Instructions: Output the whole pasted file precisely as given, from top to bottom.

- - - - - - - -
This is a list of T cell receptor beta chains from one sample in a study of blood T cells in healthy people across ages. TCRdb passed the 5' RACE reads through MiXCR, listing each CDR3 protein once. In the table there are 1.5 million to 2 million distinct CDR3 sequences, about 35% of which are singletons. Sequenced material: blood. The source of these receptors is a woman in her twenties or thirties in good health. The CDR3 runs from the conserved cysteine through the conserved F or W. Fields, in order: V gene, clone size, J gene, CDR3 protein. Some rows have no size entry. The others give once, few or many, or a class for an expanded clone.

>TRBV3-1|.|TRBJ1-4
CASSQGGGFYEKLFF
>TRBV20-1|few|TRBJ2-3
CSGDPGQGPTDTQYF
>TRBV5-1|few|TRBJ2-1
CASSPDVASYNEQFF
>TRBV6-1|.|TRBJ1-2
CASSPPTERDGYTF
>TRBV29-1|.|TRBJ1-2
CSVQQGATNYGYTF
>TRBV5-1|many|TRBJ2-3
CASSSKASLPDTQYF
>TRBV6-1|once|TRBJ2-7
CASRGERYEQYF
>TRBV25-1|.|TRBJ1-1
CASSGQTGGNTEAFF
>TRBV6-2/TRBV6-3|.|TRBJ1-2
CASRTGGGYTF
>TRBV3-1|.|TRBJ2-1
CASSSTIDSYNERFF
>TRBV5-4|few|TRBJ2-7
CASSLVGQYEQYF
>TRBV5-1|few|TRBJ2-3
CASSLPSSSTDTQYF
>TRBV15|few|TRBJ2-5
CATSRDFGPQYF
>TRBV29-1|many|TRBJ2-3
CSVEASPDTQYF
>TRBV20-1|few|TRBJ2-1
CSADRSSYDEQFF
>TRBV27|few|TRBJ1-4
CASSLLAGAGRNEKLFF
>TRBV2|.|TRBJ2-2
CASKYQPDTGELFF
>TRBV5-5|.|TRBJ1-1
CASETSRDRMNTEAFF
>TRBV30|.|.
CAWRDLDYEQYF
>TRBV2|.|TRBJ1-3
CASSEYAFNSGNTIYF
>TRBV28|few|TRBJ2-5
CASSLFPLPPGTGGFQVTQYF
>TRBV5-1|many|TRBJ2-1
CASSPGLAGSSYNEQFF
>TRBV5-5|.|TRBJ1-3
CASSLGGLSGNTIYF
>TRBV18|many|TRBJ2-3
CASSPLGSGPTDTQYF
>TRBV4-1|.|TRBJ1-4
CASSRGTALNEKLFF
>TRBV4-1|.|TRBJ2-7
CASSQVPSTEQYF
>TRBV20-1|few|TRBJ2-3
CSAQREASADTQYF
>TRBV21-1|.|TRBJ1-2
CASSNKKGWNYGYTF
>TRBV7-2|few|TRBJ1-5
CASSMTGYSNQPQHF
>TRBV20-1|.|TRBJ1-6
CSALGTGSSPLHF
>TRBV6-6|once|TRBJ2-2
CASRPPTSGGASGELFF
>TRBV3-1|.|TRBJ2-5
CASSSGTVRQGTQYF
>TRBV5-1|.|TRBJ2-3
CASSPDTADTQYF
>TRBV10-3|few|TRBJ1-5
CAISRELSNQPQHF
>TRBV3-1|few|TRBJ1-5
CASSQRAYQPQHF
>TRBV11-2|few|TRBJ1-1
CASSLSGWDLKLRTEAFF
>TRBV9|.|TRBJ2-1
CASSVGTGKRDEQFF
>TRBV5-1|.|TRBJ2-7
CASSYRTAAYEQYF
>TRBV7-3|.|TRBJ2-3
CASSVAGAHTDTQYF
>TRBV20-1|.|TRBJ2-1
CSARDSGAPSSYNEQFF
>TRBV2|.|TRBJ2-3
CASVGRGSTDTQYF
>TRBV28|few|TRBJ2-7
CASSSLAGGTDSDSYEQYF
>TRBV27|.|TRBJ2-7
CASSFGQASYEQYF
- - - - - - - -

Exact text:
This is a list of T cell receptor beta chains from one sample in a study of blood T cells in healthy people across ages. TCRdb passed the 5' RACE reads through MiXCR, listing each CDR3 protein once. In the table there are 1.5 million to 2 million distinct CDR3 sequences, about 35% of which are singletons. Sequenced material: blood. The source of these receptors is a woman in her twenties or thirties in good health. The CDR3 runs from the conserved cysteine through the conserved F or W. Fields, in order: V gene, clone size, J gene, CDR3 protein. Some rows have no size entry. The others give once, few or many, or a class for an expanded clone.

>TRBV3-1|.|TRBJ1-4
CASSQGGGFYEKLFF
>TRBV20-1|few|TRBJ2-3
CSGDPGQGPTDTQYF
>TRBV5-1|few|TRBJ2-1
CASSPDVASYNEQFF
>TRBV6-1|.|TRBJ1-2
CASSPPTERDGYTF
>TRBV29-1|.|TRBJ1-2
CSVQQGATNYGYTF
>TRBV5-1|many|TRBJ2-3
CASSSKASLPDTQYF
>TRBV6-1|once|TRBJ2-7
CASRGERYEQYF
>TRBV25-1|.|TRBJ1-1
CASSGQTGGNTEAFF
>TRBV6-2/TRBV6-3|.|TRBJ1-2
CASRTGGGYTF
>TRBV3-1|.|TRBJ2-1
CASSSTIDSYNERFF
>TRBV5-4|few|TRBJ2-7
CASSLVGQYEQYF
>TRBV5-1|few|TRBJ2-3
CASSLPSSSTDTQYF
>TRBV15|few|TRBJ2-5
CATSRDFGPQYF
>TRBV29-1|many|TRBJ2-3
CSVEASPDTQYF
>TRBV20-1|few|TRBJ2-1
CSADRSSYDEQFF
>TRBV27|few|TRBJ1-4
CASSLLAGAGRNEKLFF
>TRBV2|.|TRBJ2-2
CASKYQPDTGELFF
>TRBV5-5|.|TRBJ1-1
CASETSRDRMNTEAFF
>TRBV30|.|.
CAWRDLDYEQYF
>TRBV2|.|TRBJ1-3
CASSEYAFNSGNTIYF
>TRBV28|few|TRBJ2-5
CASSLFPLPPGTGGFQVTQYF
>TRBV5-1|many|TRBJ2-1
CASSPGLAGSSYNEQFF
>TRBV5-5|.|TRBJ1-3
CASSLGGLSGNTIYF
>TRBV18|many|TRBJ2-3
CASSPLGSGPTDTQYF
>TRBV4-1|.|TRBJ1-4
CASSRGTALNEKLFF
>TRBV4-1|.|TRBJ2-7
CASSQVPSTEQYF
>TRBV20-1|few|TRBJ2-3
CSAQREASADTQYF
>TRBV21-1|.|TRBJ1-2
CASSNKKGWNYGYTF
>TRBV7-2|few|TRBJ1-5
CASSMTGYSNQPQHF
>TRBV20-1|.|TRBJ1-6
CSALGTGSSPLHF
>TRBV6-6|once|TRBJ2-2
CASRPPTSGGASGELFF
>TRBV3-1|.|TRBJ2-5
CASSSGTVRQGTQYF
>TRBV5-1|.|TRBJ2-3
CASSPDTADTQYF
>TRBV10-3|few|TRBJ1-5
CAISRELSNQPQHF
>TRBV3-1|few|TRBJ1-5
CASSQRAYQPQHF
>TRBV11-2|few|TRBJ1-1
CASSLSGWDLKLRTEAFF
>TRBV9|.|TRBJ2-1
CASSVGTGKRDEQFF
>TRBV5-1|.|TRBJ2-7
CASSYRTAAYEQYF
>TRBV7-3|.|TRBJ2-3
CASSVAGAHTDTQYF
>TRBV20-1|.|TRBJ2-1
CSARDSGAPSSYNEQFF
>TRBV2|.|TRBJ2-3
CASVGRGSTDTQYF
>TRBV28|few|TRBJ2-7
CASSSLAGGTDSDSYEQYF
>TRBV27|.|TRBJ2-7
CASSFGQASYEQYF